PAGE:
Congress has been debating, among other things, the Obama-era Deferred Action For Childhood Arrivals (DACA) program and what to do with its 800,000 recipients who benefit from this constitutionally questionable executive action. The executive order issued by Obama shielded illegal aliens from deportation as long as they meet the criteria (i.e. no criminal record) and paid the $495 in application fees. DACA status had to be rented every two years. If accepted, DACA recipients had access to work permits. The program applied to illegal aliens that entered the U.S. as minors. What made immigration activists so jumpy is that these applicants gave very sensitive information about themselves and their whereabouts. They also had to admit they’re here illegally. The Daily Beast’s Betsy Woodruff reported on this back in September:
In deportation proceedings, the government must prove that the person they want deported is in the U.S. illegally. That can sometimes be tough. DACA recipients – nearly 800,000 of them – gave the Department of Homeland Security information proving they are undocumented so they could get relief from the threat of deportation. They also gave the government information about where they live, work, and go to school. As soon as Donald Trump was elected, immigrants’ rights activists started asking what his administration would do with that information.
In a memo, the Department of Homeland Security answered this question. And its statement – full of wordy legalese – made clear that Immigration and Customs Enforcement officers will be able to use DACA recipients’ personal information to deport them.
“Information provided to USCIS in DACA requests will not be proactively provided to ICE and CBP for the purpose of immigration enforcement proceedings, unless the requestor meets the criteria for the issuance of a Notice To Appear or a referral to ICE under the criteria set forth in USCIS’ Notice to Appear guidance,” said the statement.
In other words, USCIS (United States Citizenship and Immigration Services, the agency which handles DACA) won’t proactively give immigration enforcement officers a list with the names and addresses of all DACA recipients. But if ICE officers ask for it, the agency will provide it.
The Trump administration signaled last month that they wouldn’t defend the law, as they didn’t see how they could legally. Democrats and members of the media have admitted that DACA is legally questionable, especially concerning separation of powers. Ever since it was enacted, the GOP has rightfully criticized DACA as executive overreach. Around a dozen Republican state attorneys general threatened to sue the Trump administration if they settle the DACA issue. The result was ending of the program with a six-month enforcement delay to afford Congress time to pass DACA-like legislation. It’s the only way to remove the constitutional questions surrounding the program, and there is enough GOP support to pass this. There was now a lingering question about enforcement. Senate Republicans, like Tom Cotton from Arkansas, sees this as a possible opportunity to get the RAISE Act passed, which overhauls our green card process to prioritize immigrants with high skills and adds a language provision. Any aspect of border security is anathema to Democrats. While Congress and the media debate this aspect of the immigration issue, the Border Patrol picked up two DACA recipients who were smuggling illegals across the border.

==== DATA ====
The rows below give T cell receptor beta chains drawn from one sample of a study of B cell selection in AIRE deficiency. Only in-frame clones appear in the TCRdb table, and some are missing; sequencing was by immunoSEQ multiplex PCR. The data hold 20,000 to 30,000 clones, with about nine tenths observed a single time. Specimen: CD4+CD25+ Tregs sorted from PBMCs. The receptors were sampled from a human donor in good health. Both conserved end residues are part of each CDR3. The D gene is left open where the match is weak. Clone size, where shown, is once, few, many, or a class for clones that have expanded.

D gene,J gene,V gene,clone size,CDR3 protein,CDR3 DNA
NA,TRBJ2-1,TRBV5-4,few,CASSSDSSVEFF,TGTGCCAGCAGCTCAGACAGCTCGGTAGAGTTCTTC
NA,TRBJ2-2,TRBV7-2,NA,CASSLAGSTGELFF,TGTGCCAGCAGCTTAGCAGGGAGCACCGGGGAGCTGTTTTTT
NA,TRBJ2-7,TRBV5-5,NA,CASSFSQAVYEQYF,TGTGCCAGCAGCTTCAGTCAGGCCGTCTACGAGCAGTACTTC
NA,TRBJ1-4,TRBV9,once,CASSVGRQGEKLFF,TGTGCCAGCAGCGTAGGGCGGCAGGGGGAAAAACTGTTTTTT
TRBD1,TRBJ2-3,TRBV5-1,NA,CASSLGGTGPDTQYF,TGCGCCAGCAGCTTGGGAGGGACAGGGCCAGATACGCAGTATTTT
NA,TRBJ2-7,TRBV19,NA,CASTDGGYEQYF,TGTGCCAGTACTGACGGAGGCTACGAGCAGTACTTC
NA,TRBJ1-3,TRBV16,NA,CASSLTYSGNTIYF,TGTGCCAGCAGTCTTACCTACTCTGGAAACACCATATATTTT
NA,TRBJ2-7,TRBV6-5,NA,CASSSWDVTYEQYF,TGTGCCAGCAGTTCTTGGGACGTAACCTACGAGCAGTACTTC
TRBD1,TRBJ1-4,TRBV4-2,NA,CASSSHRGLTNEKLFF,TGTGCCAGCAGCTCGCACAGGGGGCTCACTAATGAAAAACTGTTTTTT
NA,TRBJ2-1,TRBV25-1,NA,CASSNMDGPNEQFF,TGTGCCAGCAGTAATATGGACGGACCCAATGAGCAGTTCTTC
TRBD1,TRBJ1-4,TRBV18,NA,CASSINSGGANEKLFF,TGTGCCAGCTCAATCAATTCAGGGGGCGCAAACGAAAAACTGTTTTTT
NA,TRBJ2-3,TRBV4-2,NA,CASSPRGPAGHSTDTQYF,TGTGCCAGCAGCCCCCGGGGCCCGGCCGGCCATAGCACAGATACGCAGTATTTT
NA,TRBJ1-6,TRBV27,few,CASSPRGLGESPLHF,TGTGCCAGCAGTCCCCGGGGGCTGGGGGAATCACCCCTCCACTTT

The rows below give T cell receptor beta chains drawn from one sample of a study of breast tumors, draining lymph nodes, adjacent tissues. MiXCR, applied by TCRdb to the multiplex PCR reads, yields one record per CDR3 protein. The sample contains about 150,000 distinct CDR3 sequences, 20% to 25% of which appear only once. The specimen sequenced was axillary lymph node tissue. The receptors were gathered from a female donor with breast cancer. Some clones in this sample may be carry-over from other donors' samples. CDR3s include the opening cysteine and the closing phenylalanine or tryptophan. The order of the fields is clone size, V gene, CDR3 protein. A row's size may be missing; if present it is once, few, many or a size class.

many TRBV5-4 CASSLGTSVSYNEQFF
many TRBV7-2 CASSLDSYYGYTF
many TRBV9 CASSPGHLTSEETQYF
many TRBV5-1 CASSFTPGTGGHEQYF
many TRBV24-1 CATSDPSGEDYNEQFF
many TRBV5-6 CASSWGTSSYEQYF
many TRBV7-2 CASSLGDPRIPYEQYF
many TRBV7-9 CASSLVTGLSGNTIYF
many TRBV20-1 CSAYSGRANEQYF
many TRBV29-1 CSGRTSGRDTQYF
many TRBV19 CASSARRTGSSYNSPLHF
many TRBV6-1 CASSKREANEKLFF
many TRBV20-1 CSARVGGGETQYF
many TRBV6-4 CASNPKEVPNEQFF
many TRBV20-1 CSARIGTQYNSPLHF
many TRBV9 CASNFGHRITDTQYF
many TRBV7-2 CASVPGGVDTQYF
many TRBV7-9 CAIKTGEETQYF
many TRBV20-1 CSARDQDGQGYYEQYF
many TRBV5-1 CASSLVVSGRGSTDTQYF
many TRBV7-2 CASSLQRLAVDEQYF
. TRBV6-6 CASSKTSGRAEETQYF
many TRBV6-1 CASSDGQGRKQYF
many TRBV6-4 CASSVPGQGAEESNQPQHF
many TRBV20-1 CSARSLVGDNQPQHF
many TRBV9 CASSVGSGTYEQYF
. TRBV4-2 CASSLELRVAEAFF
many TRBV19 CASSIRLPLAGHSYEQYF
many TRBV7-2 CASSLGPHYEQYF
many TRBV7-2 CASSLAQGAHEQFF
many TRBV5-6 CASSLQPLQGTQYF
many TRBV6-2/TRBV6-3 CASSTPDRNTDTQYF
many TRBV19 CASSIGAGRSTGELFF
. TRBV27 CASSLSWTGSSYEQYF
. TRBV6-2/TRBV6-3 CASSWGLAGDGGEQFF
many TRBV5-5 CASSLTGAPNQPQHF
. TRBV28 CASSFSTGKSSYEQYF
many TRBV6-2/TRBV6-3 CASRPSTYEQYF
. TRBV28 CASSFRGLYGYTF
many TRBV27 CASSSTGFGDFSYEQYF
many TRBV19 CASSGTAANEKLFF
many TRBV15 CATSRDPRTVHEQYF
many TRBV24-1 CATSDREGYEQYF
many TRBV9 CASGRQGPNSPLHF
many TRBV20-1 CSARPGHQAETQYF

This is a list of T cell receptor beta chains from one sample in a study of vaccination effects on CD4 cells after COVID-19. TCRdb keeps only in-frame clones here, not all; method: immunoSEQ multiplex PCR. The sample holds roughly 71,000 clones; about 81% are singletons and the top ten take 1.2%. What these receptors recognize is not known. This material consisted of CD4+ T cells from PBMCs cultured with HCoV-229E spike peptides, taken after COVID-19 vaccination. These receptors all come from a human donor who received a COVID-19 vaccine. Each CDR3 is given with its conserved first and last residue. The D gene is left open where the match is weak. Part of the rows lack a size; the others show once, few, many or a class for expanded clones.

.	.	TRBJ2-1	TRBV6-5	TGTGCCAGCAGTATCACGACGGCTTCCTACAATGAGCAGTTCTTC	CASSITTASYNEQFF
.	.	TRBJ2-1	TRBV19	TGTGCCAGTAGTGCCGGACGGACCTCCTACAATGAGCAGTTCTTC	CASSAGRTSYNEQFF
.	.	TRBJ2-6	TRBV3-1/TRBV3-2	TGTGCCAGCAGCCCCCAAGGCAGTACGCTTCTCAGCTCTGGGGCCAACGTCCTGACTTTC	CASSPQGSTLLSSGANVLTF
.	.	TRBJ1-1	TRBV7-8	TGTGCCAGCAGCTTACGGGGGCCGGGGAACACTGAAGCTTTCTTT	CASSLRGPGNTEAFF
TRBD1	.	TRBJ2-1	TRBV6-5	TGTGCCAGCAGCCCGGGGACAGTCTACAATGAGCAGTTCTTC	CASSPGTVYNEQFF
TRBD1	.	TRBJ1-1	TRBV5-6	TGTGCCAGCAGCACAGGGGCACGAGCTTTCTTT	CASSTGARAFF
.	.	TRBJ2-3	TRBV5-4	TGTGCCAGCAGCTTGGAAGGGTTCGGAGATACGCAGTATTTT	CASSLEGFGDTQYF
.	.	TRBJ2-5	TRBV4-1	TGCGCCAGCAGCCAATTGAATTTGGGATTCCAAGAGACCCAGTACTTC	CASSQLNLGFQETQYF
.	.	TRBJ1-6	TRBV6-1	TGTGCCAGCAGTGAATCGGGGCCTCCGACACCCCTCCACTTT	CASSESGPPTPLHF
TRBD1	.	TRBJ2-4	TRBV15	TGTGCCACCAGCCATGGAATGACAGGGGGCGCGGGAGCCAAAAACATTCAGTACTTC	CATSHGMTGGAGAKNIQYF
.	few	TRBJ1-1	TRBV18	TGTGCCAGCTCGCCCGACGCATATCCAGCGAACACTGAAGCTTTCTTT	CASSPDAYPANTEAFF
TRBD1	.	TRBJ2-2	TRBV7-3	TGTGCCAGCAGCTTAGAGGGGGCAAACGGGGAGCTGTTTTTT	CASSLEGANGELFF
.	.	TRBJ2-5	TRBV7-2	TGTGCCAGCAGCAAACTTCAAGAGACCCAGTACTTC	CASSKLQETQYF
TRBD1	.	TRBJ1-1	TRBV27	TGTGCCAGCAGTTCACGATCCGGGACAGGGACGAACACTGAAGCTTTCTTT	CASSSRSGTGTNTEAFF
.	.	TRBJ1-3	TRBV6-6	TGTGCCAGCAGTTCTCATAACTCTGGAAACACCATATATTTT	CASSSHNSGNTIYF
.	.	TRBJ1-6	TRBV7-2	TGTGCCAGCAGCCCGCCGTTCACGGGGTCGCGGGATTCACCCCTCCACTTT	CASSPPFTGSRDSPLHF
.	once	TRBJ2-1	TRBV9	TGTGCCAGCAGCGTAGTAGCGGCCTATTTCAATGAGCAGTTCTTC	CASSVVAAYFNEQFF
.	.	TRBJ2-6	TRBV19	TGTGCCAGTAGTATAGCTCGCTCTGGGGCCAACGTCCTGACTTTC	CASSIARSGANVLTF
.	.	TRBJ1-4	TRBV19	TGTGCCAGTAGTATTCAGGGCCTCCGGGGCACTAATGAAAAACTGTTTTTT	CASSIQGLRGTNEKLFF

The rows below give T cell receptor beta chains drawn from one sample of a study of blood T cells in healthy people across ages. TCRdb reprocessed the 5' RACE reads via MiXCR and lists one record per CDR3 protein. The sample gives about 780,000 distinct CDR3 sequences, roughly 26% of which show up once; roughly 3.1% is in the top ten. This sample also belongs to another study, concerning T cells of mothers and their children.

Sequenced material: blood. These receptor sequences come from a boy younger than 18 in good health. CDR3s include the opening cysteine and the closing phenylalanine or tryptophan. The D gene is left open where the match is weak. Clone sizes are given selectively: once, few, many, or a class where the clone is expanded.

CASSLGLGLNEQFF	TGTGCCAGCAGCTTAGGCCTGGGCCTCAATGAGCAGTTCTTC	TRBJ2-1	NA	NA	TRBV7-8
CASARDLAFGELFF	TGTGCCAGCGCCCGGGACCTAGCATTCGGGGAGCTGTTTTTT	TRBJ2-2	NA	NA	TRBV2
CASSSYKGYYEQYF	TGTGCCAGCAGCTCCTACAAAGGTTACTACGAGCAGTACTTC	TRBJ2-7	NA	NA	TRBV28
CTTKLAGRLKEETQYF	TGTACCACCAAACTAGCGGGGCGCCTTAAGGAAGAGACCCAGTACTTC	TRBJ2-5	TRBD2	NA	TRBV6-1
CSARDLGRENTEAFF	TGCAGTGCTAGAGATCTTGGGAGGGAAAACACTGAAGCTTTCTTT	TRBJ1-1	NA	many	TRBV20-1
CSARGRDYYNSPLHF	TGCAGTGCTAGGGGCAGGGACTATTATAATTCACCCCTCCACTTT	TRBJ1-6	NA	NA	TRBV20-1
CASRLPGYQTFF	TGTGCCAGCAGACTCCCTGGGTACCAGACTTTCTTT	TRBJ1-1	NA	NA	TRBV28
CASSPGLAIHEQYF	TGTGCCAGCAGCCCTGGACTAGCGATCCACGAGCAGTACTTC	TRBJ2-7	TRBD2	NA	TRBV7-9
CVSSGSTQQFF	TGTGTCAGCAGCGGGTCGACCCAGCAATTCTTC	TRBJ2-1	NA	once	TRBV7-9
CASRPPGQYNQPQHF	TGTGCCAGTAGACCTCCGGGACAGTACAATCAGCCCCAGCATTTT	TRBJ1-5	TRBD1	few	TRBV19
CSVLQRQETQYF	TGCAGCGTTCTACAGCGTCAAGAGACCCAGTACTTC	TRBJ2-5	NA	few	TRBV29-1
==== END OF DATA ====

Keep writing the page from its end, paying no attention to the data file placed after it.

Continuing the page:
LAREDO, Texas – On October 4, 2017, Border Patrol agents arrested a juvenile attempting to smuggle two illegal aliens. Agents at the Border Patrol Checkpoint on Interstate Highway 35 encountered a passenger vehicle at the primary inspection lane. The driver was questioned regarding his immigration status and was referred for further inspection after a Border Patrol canine alerted to the presence of concealed humans and/or narcotics. After further inspection, Border Patrol agents discovered two adult male subjects concealed in the trunk of the vehicle. An immigration inspection of the two subjects revealed that they were both from the country of Brazil. The driver, a juvenile, was identified as a National from the country of Guatemala and a recipient of the Deferred Action for Childhood Arrivals (DACA) in 2016. All subjects were processed for removal proceedings.
The second event took place on October 7, 2017, when Border Patrol agents arrested a juvenile attempting to smuggle one illegal alien.Agents at the Border Patrol Checkpoint on Interstate Highway 35 encountered a passenger vehicle at the primary inspection lane. After further inspection, Border Patrol agents discovered one adult male subject concealed in the trunk of the vehicle. An immigration inspection of the subject revealed that he was from the country of Mexico. The driver, a juvenile, was identified as a National from the country of Mexico and a recipient of the Deferred Action for Childhood Arrivals (DACA). All subjects were processed for removal proceedings.
As a result of their arrests, the juvenile drivers were processed for removal proceedings as a violation of the DACA conditions.